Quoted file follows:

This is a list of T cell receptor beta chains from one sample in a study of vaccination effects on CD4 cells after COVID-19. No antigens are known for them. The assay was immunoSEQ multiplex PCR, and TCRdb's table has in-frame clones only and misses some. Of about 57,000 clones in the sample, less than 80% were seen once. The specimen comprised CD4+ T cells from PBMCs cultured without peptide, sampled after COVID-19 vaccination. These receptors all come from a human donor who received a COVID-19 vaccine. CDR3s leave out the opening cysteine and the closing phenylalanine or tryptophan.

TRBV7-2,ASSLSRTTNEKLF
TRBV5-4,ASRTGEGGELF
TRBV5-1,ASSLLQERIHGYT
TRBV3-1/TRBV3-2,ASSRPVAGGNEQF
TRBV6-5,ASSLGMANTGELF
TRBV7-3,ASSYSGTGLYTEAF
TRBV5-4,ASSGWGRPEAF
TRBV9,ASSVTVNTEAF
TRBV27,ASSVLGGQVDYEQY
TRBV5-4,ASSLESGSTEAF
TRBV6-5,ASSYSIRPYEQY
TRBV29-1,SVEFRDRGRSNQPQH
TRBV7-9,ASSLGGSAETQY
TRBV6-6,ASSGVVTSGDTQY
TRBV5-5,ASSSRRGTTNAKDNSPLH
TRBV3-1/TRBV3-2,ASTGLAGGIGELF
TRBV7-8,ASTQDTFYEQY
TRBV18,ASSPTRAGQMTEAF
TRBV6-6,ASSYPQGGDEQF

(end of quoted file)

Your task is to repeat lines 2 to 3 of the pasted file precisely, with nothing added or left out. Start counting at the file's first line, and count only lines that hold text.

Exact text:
TRBV7-2,ASSLSRTTNEKLF
TRBV5-4,ASRTGEGGELF